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How to Refinance Your Auto Loan
Shopping for a better auto loan — and refinancing your current car loan — has become quick and easy, thanks to the speed and convenience of the internet. The application process often takes less than an hour, and many lenders promise to give you a decision on your loan in a matter of minutes.
Is refinancing your current loan the right move for you? It could make sense under several scenarios. For instance, if you think your credit has improved since you bought your car, there’s a good chance you can lower your interest rate and end up with a smaller monthly payment. You might also be able to shave some time off the loan, or go the other way and extend the term of the loan if you’re having trouble making your monthly payment.
While the refinancing process can be relatively painless, you’ll get better results if you’re organized and focused in your search for a new loan. Here are the steps to take to successfully refinance your auto loan.
1. COLLECT YOUR DOCUMENTS
2. EVALUATE YOUR CREDIT HISTORY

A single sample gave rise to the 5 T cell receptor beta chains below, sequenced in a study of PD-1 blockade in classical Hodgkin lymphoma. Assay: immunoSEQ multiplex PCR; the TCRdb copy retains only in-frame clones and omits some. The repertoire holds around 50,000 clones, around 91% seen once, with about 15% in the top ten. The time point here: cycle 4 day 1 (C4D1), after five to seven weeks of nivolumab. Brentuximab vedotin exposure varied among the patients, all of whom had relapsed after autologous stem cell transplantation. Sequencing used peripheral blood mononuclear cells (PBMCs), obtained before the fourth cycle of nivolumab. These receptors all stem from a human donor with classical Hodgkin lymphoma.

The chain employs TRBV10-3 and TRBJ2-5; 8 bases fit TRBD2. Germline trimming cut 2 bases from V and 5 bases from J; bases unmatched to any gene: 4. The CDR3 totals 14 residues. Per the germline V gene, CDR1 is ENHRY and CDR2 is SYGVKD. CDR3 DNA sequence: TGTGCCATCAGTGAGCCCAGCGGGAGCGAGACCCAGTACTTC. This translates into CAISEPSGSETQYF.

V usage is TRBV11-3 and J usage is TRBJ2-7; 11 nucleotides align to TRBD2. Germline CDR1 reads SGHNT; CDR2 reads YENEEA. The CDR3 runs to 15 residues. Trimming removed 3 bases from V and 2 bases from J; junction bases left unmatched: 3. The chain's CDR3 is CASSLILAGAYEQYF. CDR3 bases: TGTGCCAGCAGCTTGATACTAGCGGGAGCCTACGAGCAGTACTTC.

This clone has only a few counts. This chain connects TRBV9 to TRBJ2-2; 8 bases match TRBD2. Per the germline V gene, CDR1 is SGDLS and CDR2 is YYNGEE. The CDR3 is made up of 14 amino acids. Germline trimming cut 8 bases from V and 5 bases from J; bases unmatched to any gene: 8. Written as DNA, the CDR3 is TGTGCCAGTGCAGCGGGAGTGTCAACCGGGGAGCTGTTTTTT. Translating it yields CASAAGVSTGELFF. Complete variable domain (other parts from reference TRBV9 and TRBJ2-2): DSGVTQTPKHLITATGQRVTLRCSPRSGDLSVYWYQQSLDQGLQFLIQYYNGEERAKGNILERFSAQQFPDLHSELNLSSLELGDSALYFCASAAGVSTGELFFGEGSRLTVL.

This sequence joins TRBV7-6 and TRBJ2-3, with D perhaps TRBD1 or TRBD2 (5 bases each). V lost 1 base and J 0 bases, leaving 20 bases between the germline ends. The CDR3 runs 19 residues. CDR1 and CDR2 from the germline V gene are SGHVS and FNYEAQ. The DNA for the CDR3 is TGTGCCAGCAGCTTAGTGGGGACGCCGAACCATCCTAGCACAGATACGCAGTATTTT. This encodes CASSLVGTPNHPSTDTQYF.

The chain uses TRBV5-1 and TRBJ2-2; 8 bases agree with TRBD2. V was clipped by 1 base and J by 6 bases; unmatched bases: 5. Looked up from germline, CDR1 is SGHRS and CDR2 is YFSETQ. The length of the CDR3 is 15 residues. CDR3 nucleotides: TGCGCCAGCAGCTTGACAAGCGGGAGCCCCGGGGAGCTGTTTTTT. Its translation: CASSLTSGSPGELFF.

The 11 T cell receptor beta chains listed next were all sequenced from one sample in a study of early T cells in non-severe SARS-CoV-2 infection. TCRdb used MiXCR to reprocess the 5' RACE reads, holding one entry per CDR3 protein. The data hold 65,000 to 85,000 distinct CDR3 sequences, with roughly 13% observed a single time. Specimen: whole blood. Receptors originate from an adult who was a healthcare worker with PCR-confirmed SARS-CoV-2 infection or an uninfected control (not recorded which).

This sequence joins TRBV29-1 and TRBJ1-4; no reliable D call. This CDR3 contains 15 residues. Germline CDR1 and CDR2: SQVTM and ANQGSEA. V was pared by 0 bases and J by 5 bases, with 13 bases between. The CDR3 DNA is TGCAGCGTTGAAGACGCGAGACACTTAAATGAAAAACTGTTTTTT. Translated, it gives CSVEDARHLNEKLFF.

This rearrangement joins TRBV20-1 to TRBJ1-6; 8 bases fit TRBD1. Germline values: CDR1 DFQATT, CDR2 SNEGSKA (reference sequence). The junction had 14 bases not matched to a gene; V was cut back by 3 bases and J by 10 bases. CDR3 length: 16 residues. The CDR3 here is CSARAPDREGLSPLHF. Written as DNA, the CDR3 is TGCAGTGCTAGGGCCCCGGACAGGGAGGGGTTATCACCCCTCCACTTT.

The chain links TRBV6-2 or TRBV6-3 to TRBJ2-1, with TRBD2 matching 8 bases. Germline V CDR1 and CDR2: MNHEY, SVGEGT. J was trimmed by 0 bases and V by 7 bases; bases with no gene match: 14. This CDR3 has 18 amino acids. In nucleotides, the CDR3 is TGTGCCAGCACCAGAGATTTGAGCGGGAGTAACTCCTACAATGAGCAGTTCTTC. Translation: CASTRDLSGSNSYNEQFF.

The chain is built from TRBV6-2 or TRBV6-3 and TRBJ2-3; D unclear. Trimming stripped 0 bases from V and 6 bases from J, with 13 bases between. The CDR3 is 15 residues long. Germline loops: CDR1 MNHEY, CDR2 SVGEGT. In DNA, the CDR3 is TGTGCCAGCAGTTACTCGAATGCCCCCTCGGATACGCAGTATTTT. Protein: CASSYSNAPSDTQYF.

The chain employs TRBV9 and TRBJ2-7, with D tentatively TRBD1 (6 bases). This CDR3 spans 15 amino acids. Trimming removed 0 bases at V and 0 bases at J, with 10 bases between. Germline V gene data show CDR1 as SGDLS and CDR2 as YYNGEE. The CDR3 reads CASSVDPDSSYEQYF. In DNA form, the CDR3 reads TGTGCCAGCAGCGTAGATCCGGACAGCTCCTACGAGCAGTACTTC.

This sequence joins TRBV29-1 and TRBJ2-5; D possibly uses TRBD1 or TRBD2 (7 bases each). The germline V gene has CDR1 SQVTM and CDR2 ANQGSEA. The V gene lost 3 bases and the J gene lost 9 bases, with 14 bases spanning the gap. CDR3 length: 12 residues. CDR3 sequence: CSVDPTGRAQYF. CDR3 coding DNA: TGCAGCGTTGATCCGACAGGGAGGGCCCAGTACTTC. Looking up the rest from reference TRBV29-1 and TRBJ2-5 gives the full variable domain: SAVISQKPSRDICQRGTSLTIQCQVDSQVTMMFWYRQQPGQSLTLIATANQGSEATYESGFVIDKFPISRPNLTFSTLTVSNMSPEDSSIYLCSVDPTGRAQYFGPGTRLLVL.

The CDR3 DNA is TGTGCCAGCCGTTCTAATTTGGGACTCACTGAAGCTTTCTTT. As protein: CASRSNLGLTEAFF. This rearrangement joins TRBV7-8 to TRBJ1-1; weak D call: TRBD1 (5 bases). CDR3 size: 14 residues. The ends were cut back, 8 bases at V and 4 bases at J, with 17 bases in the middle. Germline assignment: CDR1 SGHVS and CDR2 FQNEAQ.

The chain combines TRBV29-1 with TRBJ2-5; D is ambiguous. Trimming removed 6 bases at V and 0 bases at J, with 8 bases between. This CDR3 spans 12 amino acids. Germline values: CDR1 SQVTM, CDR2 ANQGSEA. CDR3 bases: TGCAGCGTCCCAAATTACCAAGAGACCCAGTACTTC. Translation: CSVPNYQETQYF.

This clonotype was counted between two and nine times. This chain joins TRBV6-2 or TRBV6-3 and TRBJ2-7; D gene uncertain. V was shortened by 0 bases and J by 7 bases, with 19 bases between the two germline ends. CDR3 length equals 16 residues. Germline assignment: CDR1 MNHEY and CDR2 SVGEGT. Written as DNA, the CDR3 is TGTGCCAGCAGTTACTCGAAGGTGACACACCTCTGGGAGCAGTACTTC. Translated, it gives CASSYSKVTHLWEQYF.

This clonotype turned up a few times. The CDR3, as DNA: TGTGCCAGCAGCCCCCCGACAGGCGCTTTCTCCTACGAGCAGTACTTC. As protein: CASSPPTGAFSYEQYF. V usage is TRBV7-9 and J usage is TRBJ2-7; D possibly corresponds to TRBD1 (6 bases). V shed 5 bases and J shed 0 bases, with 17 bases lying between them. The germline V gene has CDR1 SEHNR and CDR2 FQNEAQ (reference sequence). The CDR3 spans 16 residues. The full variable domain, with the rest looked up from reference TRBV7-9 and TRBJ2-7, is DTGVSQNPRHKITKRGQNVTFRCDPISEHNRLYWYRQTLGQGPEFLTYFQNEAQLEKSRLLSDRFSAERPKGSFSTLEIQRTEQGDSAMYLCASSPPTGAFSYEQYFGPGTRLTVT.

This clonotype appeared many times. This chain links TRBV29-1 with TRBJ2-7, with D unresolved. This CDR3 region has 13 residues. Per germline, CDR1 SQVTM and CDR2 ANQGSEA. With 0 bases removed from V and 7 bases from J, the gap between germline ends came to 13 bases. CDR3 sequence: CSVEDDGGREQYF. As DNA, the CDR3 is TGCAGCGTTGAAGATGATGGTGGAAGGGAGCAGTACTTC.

4. RUN THE NUMBERS
5. DECIDE WHETHER REFINANCING MAKES SENSE
6. EVALUATE THE TERMS OF YOUR LOAN
7. COMPLETE THE PROCESS
1. Collect your documents
Find a recent payment stub from your current auto loan and make sure you know the following:
- Your current monthly payment.
- The amount of time left to repay the loan in months, often called the loan term.
- The interest rate you’re paying.
- The customer service number of the lender in case you have questions.
Dig out your original loan contract and verify that there are no prepayment penalties. If you can’t find your contract, don’t worry. The lender’s customer service department can give you the information you need, or even email you a copy of the contract.
You’ll also need the following items to complete loan applications:
2. Evaluate your credit history
If you’ve made all your car loan payments on time for a year or more, your credit has probably improved and there’s a good chance you can benefit from a refinance.
Of course, that’s only true if you’ve also kept all your other financial commitments up to date. The proof is in the numbers, so you’ll have to find out where you stand, and you have two options for doing so. See more